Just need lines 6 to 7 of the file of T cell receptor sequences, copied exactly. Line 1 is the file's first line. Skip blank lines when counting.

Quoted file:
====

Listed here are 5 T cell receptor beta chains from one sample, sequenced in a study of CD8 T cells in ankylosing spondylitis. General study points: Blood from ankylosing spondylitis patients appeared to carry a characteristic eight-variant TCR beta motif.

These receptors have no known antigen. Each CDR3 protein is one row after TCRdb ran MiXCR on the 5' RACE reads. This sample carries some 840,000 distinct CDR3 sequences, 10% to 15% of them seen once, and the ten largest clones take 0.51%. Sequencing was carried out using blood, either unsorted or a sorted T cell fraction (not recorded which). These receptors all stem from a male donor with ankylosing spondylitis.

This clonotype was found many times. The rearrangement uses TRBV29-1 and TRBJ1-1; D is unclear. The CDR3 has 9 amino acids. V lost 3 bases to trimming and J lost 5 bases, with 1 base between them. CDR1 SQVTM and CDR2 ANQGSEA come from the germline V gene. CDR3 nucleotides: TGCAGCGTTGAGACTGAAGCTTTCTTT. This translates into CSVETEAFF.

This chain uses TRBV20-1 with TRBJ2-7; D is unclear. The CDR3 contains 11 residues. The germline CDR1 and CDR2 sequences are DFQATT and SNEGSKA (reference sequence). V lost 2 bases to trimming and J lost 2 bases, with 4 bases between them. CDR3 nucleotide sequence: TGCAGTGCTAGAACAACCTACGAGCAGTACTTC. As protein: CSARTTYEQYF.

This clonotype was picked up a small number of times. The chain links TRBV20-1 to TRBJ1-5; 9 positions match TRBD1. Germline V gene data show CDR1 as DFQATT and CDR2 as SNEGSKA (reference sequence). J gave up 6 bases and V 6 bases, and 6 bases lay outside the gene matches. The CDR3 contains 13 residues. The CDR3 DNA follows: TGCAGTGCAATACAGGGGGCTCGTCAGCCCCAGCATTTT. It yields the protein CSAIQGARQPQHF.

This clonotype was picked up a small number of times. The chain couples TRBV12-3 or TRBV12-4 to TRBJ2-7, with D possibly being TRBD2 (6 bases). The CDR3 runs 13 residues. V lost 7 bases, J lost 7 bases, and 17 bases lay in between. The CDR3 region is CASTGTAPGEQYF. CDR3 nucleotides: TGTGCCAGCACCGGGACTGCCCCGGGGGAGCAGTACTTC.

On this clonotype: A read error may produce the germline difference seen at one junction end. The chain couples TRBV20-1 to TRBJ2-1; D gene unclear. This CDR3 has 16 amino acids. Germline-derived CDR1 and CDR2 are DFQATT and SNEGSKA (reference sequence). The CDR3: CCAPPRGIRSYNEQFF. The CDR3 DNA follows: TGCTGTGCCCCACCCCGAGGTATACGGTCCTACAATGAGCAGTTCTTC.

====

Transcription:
This clonotype was picked up a small number of times. The chain couples TRBV12-3 or TRBV12-4 to TRBJ2-7, with D possibly being TRBD2 (6 bases). The CDR3 runs 13 residues. V lost 7 bases, J lost 7 bases, and 17 bases lay in between. The CDR3 region is CASTGTAPGEQYF. CDR3 nucleotides: TGTGCCAGCACCGGGACTGCCCCGGGGGAGCAGTACTTC.

On this clonotype: A read error may produce the germline difference seen at one junction end. The chain couples TRBV20-1 to TRBJ2-1; D gene unclear. This CDR3 has 16 amino acids. Germline-derived CDR1 and CDR2 are DFQATT and SNEGSKA (reference sequence). The CDR3: CCAPPRGIRSYNEQFF. The CDR3 DNA follows: TGCTGTGCCCCACCCCGAGGTATACGGTCCTACAATGAGCAGTTCTTC.